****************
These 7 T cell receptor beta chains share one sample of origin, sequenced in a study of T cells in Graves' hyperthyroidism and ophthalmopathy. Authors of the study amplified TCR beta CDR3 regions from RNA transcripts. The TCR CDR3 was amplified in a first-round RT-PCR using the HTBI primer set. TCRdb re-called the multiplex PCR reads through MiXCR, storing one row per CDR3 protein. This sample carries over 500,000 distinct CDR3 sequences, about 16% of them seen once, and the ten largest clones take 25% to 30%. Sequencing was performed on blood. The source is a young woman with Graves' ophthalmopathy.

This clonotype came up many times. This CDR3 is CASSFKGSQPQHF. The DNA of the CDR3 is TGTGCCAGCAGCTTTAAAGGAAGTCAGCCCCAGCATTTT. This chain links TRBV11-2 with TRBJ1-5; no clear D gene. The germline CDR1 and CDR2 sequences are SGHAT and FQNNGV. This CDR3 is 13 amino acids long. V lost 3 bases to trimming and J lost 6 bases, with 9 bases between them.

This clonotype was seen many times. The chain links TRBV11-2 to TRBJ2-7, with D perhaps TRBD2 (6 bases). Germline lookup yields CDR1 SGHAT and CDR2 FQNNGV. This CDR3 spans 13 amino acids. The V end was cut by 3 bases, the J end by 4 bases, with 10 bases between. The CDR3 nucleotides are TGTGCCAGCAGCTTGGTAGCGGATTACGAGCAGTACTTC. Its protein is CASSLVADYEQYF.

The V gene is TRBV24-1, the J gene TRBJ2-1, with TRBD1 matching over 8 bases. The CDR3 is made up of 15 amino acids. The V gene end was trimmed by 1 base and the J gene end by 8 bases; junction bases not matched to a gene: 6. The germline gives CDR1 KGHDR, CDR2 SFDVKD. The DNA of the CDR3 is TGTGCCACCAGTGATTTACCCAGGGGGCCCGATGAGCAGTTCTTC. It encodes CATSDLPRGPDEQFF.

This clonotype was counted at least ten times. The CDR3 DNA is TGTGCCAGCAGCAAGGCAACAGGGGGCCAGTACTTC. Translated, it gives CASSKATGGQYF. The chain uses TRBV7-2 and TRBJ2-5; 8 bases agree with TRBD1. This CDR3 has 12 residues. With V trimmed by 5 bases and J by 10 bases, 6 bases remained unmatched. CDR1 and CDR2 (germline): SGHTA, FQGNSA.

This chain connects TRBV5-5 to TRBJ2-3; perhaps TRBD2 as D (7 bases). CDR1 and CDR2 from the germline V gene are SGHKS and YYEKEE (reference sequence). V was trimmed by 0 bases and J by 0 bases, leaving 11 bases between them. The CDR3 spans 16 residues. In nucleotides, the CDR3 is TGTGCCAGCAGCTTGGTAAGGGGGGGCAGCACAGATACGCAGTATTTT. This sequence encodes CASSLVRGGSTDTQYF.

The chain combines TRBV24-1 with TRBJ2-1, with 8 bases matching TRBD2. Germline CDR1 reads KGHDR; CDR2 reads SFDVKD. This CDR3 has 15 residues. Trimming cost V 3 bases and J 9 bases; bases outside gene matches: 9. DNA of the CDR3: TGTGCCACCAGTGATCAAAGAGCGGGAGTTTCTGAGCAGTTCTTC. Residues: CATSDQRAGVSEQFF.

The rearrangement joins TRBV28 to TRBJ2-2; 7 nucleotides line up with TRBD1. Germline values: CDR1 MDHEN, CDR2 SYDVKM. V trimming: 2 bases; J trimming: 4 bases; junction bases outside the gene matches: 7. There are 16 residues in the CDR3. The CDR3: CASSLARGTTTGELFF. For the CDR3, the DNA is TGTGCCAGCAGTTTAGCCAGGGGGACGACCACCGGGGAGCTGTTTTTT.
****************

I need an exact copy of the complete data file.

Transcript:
These 7 T cell receptor beta chains share one sample of origin, sequenced in a study of T cells in Graves' hyperthyroidism and ophthalmopathy. Authors of the study amplified TCR beta CDR3 regions from RNA transcripts. The TCR CDR3 was amplified in a first-round RT-PCR using the HTBI primer set. TCRdb re-called the multiplex PCR reads through MiXCR, storing one row per CDR3 protein. This sample carries over 500,000 distinct CDR3 sequences, about 16% of them seen once, and the ten largest clones take 25% to 30%. Sequencing was performed on blood. The source is a young woman with Graves' ophthalmopathy.

This clonotype came up many times. This CDR3 is CASSFKGSQPQHF. The DNA of the CDR3 is TGTGCCAGCAGCTTTAAAGGAAGTCAGCCCCAGCATTTT. This chain links TRBV11-2 with TRBJ1-5; no clear D gene. The germline CDR1 and CDR2 sequences are SGHAT and FQNNGV. This CDR3 is 13 amino acids long. V lost 3 bases to trimming and J lost 6 bases, with 9 bases between them.

This clonotype was seen many times. The chain links TRBV11-2 to TRBJ2-7, with D perhaps TRBD2 (6 bases). Germline lookup yields CDR1 SGHAT and CDR2 FQNNGV. This CDR3 spans 13 amino acids. The V end was cut by 3 bases, the J end by 4 bases, with 10 bases between. The CDR3 nucleotides are TGTGCCAGCAGCTTGGTAGCGGATTACGAGCAGTACTTC. Its protein is CASSLVADYEQYF.

The V gene is TRBV24-1, the J gene TRBJ2-1, with TRBD1 matching over 8 bases. The CDR3 is made up of 15 amino acids. The V gene end was trimmed by 1 base and the J gene end by 8 bases; junction bases not matched to a gene: 6. The germline gives CDR1 KGHDR, CDR2 SFDVKD. The DNA of the CDR3 is TGTGCCACCAGTGATTTACCCAGGGGGCCCGATGAGCAGTTCTTC. It encodes CATSDLPRGPDEQFF.

This clonotype was counted at least ten times. The CDR3 DNA is TGTGCCAGCAGCAAGGCAACAGGGGGCCAGTACTTC. Translated, it gives CASSKATGGQYF. The chain uses TRBV7-2 and TRBJ2-5; 8 bases agree with TRBD1. This CDR3 has 12 residues. With V trimmed by 5 bases and J by 10 bases, 6 bases remained unmatched. CDR1 and CDR2 (germline): SGHTA, FQGNSA.

This chain connects TRBV5-5 to TRBJ2-3; perhaps TRBD2 as D (7 bases). CDR1 and CDR2 from the germline V gene are SGHKS and YYEKEE (reference sequence). V was trimmed by 0 bases and J by 0 bases, leaving 11 bases between them. The CDR3 spans 16 residues. In nucleotides, the CDR3 is TGTGCCAGCAGCTTGGTAAGGGGGGGCAGCACAGATACGCAGTATTTT. This sequence encodes CASSLVRGGSTDTQYF.

The chain combines TRBV24-1 with TRBJ2-1, with 8 bases matching TRBD2. Germline CDR1 reads KGHDR; CDR2 reads SFDVKD. This CDR3 has 15 residues. Trimming cost V 3 bases and J 9 bases; bases outside gene matches: 9. DNA of the CDR3: TGTGCCACCAGTGATCAAAGAGCGGGAGTTTCTGAGCAGTTCTTC. Residues: CATSDQRAGVSEQFF.

The rearrangement joins TRBV28 to TRBJ2-2; 7 nucleotides line up with TRBD1. Germline values: CDR1 MDHEN, CDR2 SYDVKM. V trimming: 2 bases; J trimming: 4 bases; junction bases outside the gene matches: 7. There are 16 residues in the CDR3. The CDR3: CASSLARGTTTGELFF. For the CDR3, the DNA is TGTGCCAGCAGTTTAGCCAGGGGGACGACCACCGGGGAGCTGTTTTTT.